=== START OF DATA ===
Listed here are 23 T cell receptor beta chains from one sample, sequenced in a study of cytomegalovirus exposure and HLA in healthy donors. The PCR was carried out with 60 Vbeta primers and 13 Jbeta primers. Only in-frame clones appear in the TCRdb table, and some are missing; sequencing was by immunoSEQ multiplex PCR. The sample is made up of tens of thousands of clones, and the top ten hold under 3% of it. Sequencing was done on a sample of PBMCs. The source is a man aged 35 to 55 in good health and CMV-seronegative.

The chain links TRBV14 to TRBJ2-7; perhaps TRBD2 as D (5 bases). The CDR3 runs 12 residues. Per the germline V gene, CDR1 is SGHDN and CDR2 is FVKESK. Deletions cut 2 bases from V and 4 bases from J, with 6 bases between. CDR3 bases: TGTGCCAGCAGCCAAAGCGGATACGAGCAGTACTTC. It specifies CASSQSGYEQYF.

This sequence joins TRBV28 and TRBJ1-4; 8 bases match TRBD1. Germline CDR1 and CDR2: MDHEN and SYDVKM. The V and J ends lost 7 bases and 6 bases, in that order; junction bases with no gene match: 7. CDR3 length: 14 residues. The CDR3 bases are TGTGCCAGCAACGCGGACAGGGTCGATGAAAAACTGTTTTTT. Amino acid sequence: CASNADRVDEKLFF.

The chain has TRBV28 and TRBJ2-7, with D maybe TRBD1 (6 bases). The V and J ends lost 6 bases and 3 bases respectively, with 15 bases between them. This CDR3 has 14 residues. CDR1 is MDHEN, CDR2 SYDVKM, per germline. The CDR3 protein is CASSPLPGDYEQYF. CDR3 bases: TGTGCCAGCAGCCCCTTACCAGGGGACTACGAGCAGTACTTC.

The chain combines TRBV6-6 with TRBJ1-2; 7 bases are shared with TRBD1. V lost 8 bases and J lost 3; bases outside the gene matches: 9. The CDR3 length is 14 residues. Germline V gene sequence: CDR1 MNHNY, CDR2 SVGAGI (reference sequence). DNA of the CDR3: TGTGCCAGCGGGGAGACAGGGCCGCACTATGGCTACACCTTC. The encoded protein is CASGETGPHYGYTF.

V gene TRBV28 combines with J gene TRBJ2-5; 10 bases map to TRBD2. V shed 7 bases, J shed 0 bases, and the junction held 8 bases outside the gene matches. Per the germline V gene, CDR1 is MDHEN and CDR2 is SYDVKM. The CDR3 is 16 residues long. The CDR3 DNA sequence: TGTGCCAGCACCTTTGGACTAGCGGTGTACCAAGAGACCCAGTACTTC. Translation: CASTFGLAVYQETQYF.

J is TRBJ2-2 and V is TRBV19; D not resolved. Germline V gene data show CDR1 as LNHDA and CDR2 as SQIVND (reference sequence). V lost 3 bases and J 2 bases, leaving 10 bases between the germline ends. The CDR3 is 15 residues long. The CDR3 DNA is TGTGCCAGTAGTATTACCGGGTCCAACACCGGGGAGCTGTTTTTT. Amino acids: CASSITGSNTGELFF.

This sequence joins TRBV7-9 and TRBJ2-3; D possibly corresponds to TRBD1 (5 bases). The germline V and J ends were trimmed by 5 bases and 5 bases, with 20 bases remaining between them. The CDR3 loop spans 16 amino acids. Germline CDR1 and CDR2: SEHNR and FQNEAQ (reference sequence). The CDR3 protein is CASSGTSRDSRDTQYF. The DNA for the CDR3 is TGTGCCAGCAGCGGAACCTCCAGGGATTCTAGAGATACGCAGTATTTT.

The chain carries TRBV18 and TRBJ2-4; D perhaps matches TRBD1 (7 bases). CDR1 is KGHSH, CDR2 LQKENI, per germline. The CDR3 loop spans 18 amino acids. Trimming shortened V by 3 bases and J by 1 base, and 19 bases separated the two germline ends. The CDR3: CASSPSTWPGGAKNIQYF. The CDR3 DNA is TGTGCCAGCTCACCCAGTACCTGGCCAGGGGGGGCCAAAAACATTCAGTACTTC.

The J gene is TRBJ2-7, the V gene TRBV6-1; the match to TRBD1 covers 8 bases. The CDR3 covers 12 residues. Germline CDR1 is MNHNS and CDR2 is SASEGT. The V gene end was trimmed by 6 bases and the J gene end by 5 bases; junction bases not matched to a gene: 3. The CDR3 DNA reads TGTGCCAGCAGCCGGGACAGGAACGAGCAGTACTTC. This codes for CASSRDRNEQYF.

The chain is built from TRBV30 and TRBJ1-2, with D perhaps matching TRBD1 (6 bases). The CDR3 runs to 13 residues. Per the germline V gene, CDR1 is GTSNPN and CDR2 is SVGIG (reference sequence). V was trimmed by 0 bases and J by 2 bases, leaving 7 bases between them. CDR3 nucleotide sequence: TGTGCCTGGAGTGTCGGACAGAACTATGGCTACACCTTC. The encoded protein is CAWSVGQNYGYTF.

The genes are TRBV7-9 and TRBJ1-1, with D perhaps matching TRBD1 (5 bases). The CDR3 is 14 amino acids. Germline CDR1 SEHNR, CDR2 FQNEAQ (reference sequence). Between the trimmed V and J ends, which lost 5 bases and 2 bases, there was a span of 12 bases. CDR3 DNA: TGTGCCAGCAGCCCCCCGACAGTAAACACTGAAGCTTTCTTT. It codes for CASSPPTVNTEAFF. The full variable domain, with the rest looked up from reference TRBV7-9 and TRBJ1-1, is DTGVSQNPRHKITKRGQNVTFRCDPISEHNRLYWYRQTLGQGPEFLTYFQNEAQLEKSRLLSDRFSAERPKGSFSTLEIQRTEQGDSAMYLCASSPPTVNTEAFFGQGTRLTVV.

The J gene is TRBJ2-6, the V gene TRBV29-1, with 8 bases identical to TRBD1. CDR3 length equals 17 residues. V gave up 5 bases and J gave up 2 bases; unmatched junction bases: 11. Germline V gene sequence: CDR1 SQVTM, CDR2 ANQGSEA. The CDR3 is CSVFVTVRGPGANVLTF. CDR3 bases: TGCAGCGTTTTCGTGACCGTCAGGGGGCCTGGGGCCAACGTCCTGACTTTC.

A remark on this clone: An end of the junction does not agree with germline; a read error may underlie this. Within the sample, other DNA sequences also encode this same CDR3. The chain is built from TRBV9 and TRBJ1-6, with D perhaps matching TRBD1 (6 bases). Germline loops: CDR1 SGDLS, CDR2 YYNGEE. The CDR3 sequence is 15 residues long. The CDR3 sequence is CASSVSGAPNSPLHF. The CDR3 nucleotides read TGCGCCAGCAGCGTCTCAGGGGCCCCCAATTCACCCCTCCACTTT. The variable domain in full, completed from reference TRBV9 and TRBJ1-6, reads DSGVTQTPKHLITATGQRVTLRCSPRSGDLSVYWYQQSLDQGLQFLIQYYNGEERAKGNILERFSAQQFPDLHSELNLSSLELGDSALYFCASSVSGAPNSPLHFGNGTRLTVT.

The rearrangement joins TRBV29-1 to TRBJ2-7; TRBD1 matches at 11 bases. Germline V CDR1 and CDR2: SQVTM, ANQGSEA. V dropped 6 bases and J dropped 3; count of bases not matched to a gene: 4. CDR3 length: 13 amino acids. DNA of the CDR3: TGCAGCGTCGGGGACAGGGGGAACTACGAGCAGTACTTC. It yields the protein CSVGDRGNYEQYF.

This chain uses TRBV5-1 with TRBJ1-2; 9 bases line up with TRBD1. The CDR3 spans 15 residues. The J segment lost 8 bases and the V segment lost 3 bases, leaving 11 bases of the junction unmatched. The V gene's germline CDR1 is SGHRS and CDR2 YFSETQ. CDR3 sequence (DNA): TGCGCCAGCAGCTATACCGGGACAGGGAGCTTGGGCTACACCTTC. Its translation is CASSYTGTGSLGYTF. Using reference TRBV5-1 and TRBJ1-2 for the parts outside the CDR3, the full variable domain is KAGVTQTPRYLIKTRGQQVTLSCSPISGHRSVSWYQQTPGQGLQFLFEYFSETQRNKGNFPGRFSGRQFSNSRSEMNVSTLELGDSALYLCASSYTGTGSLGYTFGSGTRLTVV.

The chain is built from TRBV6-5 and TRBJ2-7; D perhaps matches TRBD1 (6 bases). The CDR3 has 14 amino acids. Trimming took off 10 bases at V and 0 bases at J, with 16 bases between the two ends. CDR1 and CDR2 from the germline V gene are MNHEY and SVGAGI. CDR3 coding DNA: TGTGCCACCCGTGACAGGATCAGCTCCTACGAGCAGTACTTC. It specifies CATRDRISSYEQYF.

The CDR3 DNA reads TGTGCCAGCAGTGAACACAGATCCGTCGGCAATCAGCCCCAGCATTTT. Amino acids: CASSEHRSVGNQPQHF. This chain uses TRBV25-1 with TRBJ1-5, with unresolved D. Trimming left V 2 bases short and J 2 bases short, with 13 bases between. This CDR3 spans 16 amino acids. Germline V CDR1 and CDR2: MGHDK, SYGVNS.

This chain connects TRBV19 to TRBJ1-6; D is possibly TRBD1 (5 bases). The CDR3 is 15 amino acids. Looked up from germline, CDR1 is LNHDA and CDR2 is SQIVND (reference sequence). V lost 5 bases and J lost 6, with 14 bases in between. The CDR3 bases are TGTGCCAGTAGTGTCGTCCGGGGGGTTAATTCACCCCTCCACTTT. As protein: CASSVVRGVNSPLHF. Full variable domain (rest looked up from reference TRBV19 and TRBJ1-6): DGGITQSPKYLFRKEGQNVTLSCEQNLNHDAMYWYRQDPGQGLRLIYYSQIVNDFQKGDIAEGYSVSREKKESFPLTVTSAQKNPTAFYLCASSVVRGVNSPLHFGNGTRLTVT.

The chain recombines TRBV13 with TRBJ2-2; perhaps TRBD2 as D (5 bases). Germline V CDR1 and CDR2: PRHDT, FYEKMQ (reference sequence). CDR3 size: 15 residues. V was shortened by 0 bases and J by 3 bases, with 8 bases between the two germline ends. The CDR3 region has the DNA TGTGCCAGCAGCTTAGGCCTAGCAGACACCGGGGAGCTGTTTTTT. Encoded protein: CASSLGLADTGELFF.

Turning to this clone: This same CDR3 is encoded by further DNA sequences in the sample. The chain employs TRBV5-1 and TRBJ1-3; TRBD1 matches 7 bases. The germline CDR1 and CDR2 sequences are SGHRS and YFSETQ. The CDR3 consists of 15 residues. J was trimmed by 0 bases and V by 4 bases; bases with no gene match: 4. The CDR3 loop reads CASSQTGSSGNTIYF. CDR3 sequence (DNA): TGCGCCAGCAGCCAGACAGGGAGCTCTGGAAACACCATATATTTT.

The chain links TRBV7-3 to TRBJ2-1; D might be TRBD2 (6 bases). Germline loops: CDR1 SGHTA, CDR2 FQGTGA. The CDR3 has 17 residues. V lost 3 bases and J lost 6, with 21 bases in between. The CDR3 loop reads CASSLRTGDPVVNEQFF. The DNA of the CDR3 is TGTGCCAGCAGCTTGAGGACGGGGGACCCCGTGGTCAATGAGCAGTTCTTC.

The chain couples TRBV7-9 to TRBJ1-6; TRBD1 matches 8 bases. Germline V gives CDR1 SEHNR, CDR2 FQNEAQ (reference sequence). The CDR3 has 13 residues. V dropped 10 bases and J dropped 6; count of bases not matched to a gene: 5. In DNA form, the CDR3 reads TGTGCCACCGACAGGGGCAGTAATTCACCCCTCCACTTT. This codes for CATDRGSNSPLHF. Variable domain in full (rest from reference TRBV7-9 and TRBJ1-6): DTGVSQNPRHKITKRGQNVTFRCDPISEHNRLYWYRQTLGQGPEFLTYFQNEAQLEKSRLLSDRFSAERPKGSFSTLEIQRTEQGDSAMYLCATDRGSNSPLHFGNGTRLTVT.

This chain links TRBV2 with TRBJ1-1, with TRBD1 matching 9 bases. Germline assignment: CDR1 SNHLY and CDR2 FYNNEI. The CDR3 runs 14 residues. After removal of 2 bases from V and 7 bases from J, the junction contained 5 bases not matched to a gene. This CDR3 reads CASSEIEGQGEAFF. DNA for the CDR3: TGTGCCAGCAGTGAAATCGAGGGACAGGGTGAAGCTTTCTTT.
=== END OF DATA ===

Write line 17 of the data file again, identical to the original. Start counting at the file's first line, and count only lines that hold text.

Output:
The chain is built from TRBV6-5 and TRBJ2-7; D perhaps matches TRBD1 (6 bases). The CDR3 has 14 amino acids. Trimming took off 10 bases at V and 0 bases at J, with 16 bases between the two ends. CDR1 and CDR2 from the germline V gene are MNHEY and SVGAGI. CDR3 coding DNA: TGTGCCACCCGTGACAGGATCAGCTCCTACGAGCAGTACTTC. It specifies CATRDRISSYEQYF.